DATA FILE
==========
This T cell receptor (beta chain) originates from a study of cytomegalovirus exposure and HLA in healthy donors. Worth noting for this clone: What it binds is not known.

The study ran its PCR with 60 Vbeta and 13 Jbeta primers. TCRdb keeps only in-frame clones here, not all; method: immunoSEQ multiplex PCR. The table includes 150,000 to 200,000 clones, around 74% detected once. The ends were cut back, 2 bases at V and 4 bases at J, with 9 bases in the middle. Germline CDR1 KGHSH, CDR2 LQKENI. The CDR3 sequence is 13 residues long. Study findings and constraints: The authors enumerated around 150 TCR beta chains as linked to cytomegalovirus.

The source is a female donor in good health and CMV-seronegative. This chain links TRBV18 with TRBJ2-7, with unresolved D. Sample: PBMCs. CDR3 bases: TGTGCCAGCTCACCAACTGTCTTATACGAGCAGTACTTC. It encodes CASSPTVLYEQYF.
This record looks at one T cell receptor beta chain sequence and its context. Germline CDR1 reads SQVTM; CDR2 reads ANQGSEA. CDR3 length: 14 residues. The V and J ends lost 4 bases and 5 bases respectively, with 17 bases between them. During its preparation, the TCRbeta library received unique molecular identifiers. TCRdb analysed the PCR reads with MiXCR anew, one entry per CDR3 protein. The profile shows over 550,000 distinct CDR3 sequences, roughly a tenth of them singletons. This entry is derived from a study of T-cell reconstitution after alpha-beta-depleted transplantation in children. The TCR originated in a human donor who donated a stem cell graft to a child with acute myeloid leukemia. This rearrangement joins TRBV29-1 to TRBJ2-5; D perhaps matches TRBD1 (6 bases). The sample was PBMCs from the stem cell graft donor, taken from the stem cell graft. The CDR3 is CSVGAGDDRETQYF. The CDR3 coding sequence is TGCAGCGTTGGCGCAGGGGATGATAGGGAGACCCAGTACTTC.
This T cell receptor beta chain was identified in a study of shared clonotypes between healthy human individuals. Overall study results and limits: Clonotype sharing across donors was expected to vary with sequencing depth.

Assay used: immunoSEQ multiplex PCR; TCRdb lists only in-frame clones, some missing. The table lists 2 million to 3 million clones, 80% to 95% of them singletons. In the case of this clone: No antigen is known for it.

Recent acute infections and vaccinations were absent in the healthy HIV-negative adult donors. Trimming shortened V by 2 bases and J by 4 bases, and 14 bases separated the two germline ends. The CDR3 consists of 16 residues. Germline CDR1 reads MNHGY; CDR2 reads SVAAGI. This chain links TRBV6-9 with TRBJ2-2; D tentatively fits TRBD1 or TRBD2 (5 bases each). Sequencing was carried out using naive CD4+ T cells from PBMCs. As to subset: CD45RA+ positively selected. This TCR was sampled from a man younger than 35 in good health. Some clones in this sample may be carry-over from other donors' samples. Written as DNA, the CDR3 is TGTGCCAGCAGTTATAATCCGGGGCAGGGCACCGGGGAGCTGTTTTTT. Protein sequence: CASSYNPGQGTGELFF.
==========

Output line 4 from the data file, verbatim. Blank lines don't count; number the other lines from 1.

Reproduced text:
This record looks at one T cell receptor beta chain sequence and its context. Germline CDR1 reads SQVTM; CDR2 reads ANQGSEA. CDR3 length: 14 residues. The V and J ends lost 4 bases and 5 bases respectively, with 17 bases between them. During its preparation, the TCRbeta library received unique molecular identifiers. TCRdb analysed the PCR reads with MiXCR anew, one entry per CDR3 protein. The profile shows over 550,000 distinct CDR3 sequences, roughly a tenth of them singletons. This entry is derived from a study of T-cell reconstitution after alpha-beta-depleted transplantation in children. The TCR originated in a human donor who donated a stem cell graft to a child with acute myeloid leukemia. This rearrangement joins TRBV29-1 to TRBJ2-5; D perhaps matches TRBD1 (6 bases). The sample was PBMCs from the stem cell graft donor, taken from the stem cell graft. The CDR3 is CSVGAGDDRETQYF. The CDR3 coding sequence is TGCAGCGTTGGCGCAGGGGATGATAGGGAGACCCAGTACTTC.